Native American Spirit Guides Legends: The White Buffalo Calf Pipe

Published on January 18, 2013 by Casey

Love this article and want to save it to read again later? Add it to your favourites! To find all your favourite posts, check out My Favourites on the menu bar.

The White Buffalo Calf Pipe
The White Buffalo Calf Pipe

Native American Spirit Guides Legends: The White Buffalo Calf Pipe

An American Indian Legend – Nation Unknown

dna testing, dna ancestry testing, ancestry, genealogy, indian genealogy records, paternity testing, turquoise jewelry, native american jewelry

The two young Lakota hunters watched the darkening skies gathering before them on the distant horizon. Their buffalo ponies, only used for hunting, snorted and stamped their front hooves as they sensed, and feared, the coming storm. In the distance the hunters heard the sound of thunder rumbling across the vast open prairie towards them.

“The storm is heading our way my brother.” White Feather said.

“This is not the time for storms.” Chasing His Horse said. He studied the sky thoughtfully. Knowing the destructive powers that a fierce storm could bring, and the injuries it could cause to those caught out in the open, he was now calculating whether they could out run it and seek shelter until it passed.

“Maybe we should head back to the village?”

“We cannot return without fresh meat.” Chasing His Horse said. He was still watching the gathering black clouds. “Look,” he said.

Both hunters watched in astonishment, and some awe, as a long black finger of swirling wind reached down from the cumulus clouds and carved its way across the plains towards them. They quickly dismounted and kneeling beneath their ponies watched the spectacle before them.

Within a very short time they were engulfed by a high-speed violent wind. The two hunters tried to protect their eyes from the dust and debris whilst trying to hold their ponies and stop them from bolting. It took all their energy and strength to fight against the wind. The sound of which screamed loudly in their ears, as if taunting them.

Then as quickly as the wind had descended upon them it passed. The air became still and silent once more. Standing up slowly and looking towards the direction of the storm Chasing His Horse noticed something moving across the ground towards them.

“Look!” Cried White Feather.

“I see it my brother.”

Rumbling across the ground at great speed was a white buffalo calf. Both hunters felt the ground beneath their feet trembling each time the hooves of the calf pounded the ground. When it was but a short distance from them the buffalo calf stopped, kicking up dust and dirt that shrouded it momentarily from their sight. As the dust settled it stood impressively before them watching the two hunters and waiting for their reaction.

“Maybe we should kill this calf and take it back to the village.” White Feather said. The two looked at each other, pondering this thought, and then they turned back towards where the white buffalo calf had stood.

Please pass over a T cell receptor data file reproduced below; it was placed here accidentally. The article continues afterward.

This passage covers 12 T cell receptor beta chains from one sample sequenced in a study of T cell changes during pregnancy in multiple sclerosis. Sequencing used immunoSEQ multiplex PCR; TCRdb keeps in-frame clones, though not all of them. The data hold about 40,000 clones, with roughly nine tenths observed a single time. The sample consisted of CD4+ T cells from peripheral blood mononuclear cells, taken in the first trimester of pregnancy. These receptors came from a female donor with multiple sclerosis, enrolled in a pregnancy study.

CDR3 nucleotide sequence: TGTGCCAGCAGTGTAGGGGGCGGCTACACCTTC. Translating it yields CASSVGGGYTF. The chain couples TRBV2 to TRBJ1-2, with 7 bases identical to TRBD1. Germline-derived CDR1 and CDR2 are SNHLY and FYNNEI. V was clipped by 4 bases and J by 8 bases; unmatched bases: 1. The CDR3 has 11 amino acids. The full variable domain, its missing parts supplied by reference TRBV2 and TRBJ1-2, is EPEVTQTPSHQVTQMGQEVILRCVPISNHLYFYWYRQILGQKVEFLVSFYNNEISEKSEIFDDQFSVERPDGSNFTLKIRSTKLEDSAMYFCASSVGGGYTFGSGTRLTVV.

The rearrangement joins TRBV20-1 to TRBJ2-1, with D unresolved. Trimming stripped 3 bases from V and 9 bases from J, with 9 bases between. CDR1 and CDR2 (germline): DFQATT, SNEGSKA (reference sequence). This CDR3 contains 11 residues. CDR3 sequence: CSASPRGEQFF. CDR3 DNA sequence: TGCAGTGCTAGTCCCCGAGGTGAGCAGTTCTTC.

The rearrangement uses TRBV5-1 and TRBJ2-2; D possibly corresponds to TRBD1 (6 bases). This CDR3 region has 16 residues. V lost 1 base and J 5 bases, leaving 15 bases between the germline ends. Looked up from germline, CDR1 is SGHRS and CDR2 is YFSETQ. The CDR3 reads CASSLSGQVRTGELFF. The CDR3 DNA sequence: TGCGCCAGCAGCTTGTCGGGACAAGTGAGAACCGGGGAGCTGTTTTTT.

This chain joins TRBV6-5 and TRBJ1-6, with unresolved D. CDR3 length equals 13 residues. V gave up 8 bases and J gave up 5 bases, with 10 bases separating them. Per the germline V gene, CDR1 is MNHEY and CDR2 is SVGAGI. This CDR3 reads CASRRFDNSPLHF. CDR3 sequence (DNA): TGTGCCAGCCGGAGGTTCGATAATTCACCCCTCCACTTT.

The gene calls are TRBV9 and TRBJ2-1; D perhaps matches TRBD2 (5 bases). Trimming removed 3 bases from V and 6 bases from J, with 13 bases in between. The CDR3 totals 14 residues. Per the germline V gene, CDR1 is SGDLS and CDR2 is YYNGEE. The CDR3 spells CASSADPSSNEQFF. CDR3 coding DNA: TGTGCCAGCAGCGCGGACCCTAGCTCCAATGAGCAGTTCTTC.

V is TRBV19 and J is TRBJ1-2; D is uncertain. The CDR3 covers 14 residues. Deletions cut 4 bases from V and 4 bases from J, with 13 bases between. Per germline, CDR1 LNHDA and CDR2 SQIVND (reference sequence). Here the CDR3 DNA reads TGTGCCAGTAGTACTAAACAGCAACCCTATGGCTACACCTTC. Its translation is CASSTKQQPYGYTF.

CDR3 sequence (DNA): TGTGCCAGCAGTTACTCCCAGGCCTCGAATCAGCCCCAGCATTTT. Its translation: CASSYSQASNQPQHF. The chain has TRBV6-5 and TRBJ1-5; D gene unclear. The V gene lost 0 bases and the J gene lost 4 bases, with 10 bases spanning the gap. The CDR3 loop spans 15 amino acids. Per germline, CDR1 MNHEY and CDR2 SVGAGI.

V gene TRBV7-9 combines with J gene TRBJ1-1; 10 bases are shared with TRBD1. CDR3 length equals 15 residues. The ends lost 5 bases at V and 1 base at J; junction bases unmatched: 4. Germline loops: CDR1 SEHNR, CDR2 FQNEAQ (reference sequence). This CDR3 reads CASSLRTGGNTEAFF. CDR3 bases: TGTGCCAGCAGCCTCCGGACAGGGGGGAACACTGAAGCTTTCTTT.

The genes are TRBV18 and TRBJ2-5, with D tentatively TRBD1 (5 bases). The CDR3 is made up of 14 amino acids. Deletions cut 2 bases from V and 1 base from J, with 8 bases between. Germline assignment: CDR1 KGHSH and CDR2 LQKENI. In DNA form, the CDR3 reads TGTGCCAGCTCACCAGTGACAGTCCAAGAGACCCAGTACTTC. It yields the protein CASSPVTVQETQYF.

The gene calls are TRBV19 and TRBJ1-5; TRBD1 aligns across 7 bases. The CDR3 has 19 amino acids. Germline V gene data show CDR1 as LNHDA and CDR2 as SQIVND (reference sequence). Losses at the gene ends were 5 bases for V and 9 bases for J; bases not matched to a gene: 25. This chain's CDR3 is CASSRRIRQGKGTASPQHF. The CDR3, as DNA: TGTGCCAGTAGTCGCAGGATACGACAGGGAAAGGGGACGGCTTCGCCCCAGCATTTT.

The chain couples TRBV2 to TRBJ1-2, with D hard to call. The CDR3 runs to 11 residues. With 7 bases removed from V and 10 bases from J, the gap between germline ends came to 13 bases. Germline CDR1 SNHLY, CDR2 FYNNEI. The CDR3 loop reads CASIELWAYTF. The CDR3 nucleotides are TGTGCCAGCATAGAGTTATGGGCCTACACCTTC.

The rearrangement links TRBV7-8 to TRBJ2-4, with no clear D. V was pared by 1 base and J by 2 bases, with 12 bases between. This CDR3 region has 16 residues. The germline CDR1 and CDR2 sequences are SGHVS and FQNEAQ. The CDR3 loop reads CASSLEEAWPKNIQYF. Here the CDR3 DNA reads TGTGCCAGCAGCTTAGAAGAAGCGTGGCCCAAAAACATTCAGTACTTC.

But to their astonishment they found not a calf but the most beautiful young woman they had ever seen standing before them. She was dressed in white buckskins and had a bundle tied to her back. The two hunters looked at each other again and then back at the woman. Above the beautiful woman the sky, and the air around her, were suddenly filled with bright lights and intense rumbling sound. When silence had engulfed them once more one of the hunters spoke.

“I shall take this woman for my own,” White Feather suddenly declared, for he was captivated by her beauty, “I shall mount her and tame her. I shall have my way with her and she shall learn to obey me. I want her more than any other woman, and I shall have her, she will learn to please me beneath the buffalo robe.”

“Do not speak like that,” Chasing His Horse said, “for this is a Wakan Woman.”

“I shall still have her.” White Feather pronounced.

“Come and take me then.” The beautiful woman declared.

Without another word White Feather moved towards where she stood. Chasing His Horse watched as his brother strode purposely towards the beautiful woman. As White Feather reached out to take her by the arm, a thick black cloud quickly descended upon him and encompassed him. When the cloud rose up towards the sky again it revealed nothing more than a pile of bones, with snakes now slithering across them, where White Feather had last stood.

Realizing the strong medicine of the woman before him Chasing His Horse fell to his knees and began to pray for the spirit of his lost brother. Hearing his words the beautiful maiden listened until he had finished, only then did she speak again.

“Go back to your people,” she instructed him, “and tell them to prepare themselves for my coming. In four days I shall bring them a sacred bundle. They must, when gathered together, and when they are camped forming a village, do so in a circle, for the circle is sacred to me.”

Without another word she turned away, and after only a few paces turned back into a white buffalo calf once more. Chasing His Horse, who was still kneeling, watched as the calf moved away and was suddenly swallowed by a large black cloud and carried away with the storm.

When he returned to the village Chasing His Horse called all the chiefs and elders together. As they sat before him as he told them what had happened on the hunting trip. Some women sitting nearby, listening to the young warrior, gasped audibly when he described the appearance of the white buffalo calf, and how it had then changed into a beautiful maiden. How she had then turned White Feather into a pile of bones.